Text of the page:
AMEKHANIA (or Amechania) was the spirit (daimona) of helplessness and want of means. She was a close companion of Penia (Poverty) and Ptokheia (Beggary). Amekhania was virtually identical to Aporia (Powerlessness).
Nowhere stated (she is called the sister of Penia)
Alcaeus, Fragment 364 (trans. Campbell, Vol. Greek Lyric I) (Greek lyric C6th B.C.) :
"Penia (Poverty) is a grievous thing, an ungovernable evil, who with her sister Amakhania (Helplessness) lays low a great people."
Herodotus, Histories 8. 111. 1 (trans. Godley) (Greek historian C5th B.C.) :
"Themistokles [the historical general who led the Greek defense against the Persians] gave them [the people of the small island of Andros] to understand that the Athenians had come with two great gods to aid them, Peitho (Persuasion) and Ananke (Necessity), and that the Andrians must therefore certainly give money, they said in response, 'It is then but reasonable that Athens is great and prosperous, being blessed with serviceable gods. As for us Andrians, we are but blessed with a plentiful lack of land, and we have two unserviceable gods who never quit our island but want to dwell there forever, namely Penia (Poverty) and Amekhania (Helplessness). Since we are in the hands of these gods, we will give no money; the power of Athens can never be stronger than our inability."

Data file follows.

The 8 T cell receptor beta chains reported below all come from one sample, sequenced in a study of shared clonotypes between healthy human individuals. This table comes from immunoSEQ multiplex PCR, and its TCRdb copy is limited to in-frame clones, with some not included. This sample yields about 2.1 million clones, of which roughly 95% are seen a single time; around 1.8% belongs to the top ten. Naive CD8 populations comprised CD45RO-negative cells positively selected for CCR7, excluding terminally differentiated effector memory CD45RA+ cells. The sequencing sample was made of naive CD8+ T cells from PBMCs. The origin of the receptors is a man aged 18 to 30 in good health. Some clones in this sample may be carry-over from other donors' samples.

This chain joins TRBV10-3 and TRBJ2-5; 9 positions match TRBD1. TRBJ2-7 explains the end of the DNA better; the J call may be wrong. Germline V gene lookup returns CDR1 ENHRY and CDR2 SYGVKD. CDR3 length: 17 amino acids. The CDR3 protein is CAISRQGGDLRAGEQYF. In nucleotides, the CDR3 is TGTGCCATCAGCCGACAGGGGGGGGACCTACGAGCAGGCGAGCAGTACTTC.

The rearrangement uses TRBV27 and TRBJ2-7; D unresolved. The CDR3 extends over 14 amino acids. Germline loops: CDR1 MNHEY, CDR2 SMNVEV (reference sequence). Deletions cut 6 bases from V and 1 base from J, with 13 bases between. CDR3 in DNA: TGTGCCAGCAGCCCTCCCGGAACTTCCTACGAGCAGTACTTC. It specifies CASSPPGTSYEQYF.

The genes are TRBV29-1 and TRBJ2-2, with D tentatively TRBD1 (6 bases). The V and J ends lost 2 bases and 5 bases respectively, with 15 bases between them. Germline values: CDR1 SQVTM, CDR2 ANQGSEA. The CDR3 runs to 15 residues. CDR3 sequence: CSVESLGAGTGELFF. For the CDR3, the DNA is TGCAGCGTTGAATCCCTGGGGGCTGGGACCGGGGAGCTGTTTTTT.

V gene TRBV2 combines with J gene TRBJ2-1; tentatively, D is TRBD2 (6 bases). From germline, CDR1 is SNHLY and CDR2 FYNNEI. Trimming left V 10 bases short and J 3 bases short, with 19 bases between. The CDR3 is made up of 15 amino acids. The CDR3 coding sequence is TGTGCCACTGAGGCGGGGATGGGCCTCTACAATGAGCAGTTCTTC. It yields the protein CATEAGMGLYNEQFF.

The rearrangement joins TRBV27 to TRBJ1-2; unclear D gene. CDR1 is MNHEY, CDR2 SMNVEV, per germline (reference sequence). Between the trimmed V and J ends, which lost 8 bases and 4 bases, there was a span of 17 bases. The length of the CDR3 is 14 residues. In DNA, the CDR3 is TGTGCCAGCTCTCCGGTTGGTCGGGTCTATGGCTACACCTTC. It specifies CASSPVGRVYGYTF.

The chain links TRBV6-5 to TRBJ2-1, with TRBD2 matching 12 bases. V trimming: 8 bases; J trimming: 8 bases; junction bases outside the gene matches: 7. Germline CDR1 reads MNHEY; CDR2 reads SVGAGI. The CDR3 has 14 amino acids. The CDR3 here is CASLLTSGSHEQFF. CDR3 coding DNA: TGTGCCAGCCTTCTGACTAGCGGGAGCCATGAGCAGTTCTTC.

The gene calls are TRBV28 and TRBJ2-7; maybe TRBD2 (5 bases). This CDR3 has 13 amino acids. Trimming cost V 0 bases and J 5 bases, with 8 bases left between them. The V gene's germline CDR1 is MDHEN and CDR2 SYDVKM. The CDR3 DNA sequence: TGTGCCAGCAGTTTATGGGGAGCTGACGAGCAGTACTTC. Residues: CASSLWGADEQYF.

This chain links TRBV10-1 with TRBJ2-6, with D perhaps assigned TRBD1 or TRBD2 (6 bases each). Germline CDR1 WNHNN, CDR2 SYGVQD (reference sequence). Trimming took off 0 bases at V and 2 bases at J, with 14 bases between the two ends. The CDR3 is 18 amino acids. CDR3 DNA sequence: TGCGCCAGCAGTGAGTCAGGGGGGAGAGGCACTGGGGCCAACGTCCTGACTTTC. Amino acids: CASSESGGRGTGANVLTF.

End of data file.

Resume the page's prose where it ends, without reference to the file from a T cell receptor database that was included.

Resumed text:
- Greek Lyric I Alcaeus, Fragments - Greek Lyric C6th B.C.
- Herodotus, Histories - Greek History C5th B.C.